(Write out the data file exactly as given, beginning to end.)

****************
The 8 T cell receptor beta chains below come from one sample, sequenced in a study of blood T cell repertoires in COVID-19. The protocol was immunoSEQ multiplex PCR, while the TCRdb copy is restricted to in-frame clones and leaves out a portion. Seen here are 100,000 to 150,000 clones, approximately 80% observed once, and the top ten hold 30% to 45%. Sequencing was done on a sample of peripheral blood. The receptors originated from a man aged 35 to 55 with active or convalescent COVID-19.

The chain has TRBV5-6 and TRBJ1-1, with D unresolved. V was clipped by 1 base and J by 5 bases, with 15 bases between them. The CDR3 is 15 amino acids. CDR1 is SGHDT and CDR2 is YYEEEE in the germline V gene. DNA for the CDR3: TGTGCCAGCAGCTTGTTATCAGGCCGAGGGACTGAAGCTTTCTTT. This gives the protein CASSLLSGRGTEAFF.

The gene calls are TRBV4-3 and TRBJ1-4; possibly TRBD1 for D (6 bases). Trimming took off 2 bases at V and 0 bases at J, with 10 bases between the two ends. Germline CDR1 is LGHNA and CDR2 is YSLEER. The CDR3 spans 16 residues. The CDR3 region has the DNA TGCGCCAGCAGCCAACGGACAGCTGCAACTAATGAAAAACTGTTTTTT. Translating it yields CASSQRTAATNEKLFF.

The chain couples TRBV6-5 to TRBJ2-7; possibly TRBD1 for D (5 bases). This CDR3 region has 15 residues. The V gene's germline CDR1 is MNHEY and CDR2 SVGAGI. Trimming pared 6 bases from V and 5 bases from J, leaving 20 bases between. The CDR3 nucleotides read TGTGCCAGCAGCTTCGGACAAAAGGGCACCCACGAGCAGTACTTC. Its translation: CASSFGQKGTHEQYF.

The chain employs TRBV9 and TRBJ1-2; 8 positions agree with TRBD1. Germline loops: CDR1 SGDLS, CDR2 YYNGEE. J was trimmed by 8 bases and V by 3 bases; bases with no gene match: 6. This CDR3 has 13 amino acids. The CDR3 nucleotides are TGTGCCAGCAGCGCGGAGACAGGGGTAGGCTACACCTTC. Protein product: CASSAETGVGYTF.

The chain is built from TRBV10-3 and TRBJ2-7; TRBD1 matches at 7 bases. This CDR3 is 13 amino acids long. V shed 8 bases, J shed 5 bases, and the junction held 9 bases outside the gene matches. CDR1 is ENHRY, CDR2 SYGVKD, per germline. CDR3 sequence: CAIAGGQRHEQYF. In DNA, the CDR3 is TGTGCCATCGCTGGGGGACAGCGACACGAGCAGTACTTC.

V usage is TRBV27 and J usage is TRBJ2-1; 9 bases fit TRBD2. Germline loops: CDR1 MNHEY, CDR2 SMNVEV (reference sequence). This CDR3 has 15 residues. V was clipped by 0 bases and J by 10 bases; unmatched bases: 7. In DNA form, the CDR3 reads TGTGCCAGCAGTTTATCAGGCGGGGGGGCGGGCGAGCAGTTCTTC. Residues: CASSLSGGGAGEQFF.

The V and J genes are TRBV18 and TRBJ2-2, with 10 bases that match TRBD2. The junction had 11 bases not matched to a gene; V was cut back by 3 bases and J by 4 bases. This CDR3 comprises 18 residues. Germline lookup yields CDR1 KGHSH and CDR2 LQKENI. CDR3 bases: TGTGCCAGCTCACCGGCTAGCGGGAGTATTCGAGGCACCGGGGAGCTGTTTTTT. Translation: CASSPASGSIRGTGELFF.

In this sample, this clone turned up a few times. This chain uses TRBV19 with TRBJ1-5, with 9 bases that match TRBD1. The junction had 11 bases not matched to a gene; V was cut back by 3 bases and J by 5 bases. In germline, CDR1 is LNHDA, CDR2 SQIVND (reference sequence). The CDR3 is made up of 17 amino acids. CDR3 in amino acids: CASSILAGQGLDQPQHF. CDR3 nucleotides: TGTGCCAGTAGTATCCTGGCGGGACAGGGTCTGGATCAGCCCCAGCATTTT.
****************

The 8 T cell receptor beta chains below come from one sample, sequenced in a study of blood T cell repertoires in COVID-19. The protocol was immunoSEQ multiplex PCR, while the TCRdb copy is restricted to in-frame clones and leaves out a portion. Seen here are 100,000 to 150,000 clones, approximately 80% observed once, and the top ten hold 30% to 45%. Sequencing was done on a sample of peripheral blood. The receptors originated from a man aged 35 to 55 with active or convalescent COVID-19.

The chain has TRBV5-6 and TRBJ1-1, with D unresolved. V was clipped by 1 base and J by 5 bases, with 15 bases between them. The CDR3 is 15 amino acids. CDR1 is SGHDT and CDR2 is YYEEEE in the germline V gene. DNA for the CDR3: TGTGCCAGCAGCTTGTTATCAGGCCGAGGGACTGAAGCTTTCTTT. This gives the protein CASSLLSGRGTEAFF.

The gene calls are TRBV4-3 and TRBJ1-4; possibly TRBD1 for D (6 bases). Trimming took off 2 bases at V and 0 bases at J, with 10 bases between the two ends. Germline CDR1 is LGHNA and CDR2 is YSLEER. The CDR3 spans 16 residues. The CDR3 region has the DNA TGCGCCAGCAGCCAACGGACAGCTGCAACTAATGAAAAACTGTTTTTT. Translating it yields CASSQRTAATNEKLFF.

The chain couples TRBV6-5 to TRBJ2-7; possibly TRBD1 for D (5 bases). This CDR3 region has 15 residues. The V gene's germline CDR1 is MNHEY and CDR2 SVGAGI. Trimming pared 6 bases from V and 5 bases from J, leaving 20 bases between. The CDR3 nucleotides read TGTGCCAGCAGCTTCGGACAAAAGGGCACCCACGAGCAGTACTTC. Its translation: CASSFGQKGTHEQYF.

The chain employs TRBV9 and TRBJ1-2; 8 positions agree with TRBD1. Germline loops: CDR1 SGDLS, CDR2 YYNGEE. J was trimmed by 8 bases and V by 3 bases; bases with no gene match: 6. This CDR3 has 13 amino acids. The CDR3 nucleotides are TGTGCCAGCAGCGCGGAGACAGGGGTAGGCTACACCTTC. Protein product: CASSAETGVGYTF.

The chain is built from TRBV10-3 and TRBJ2-7; TRBD1 matches at 7 bases. This CDR3 is 13 amino acids long. V shed 8 bases, J shed 5 bases, and the junction held 9 bases outside the gene matches. CDR1 is ENHRY, CDR2 SYGVKD, per germline. CDR3 sequence: CAIAGGQRHEQYF. In DNA, the CDR3 is TGTGCCATCGCTGGGGGACAGCGACACGAGCAGTACTTC.

V usage is TRBV27 and J usage is TRBJ2-1; 9 bases fit TRBD2. Germline loops: CDR1 MNHEY, CDR2 SMNVEV (reference sequence). This CDR3 has 15 residues. V was clipped by 0 bases and J by 10 bases; unmatched bases: 7. In DNA form, the CDR3 reads TGTGCCAGCAGTTTATCAGGCGGGGGGGCGGGCGAGCAGTTCTTC. Residues: CASSLSGGGAGEQFF.

The V and J genes are TRBV18 and TRBJ2-2, with 10 bases that match TRBD2. The junction had 11 bases not matched to a gene; V was cut back by 3 bases and J by 4 bases. This CDR3 comprises 18 residues. Germline lookup yields CDR1 KGHSH and CDR2 LQKENI. CDR3 bases: TGTGCCAGCTCACCGGCTAGCGGGAGTATTCGAGGCACCGGGGAGCTGTTTTTT. Translation: CASSPASGSIRGTGELFF.

In this sample, this clone turned up a few times. This chain uses TRBV19 with TRBJ1-5, with 9 bases that match TRBD1. The junction had 11 bases not matched to a gene; V was cut back by 3 bases and J by 5 bases. In germline, CDR1 is LNHDA, CDR2 SQIVND (reference sequence). The CDR3 is made up of 17 amino acids. CDR3 in amino acids: CASSILAGQGLDQPQHF. CDR3 nucleotides: TGTGCCAGTAGTATCCTGGCGGGACAGGGTCTGGATCAGCCCCAGCATTTT.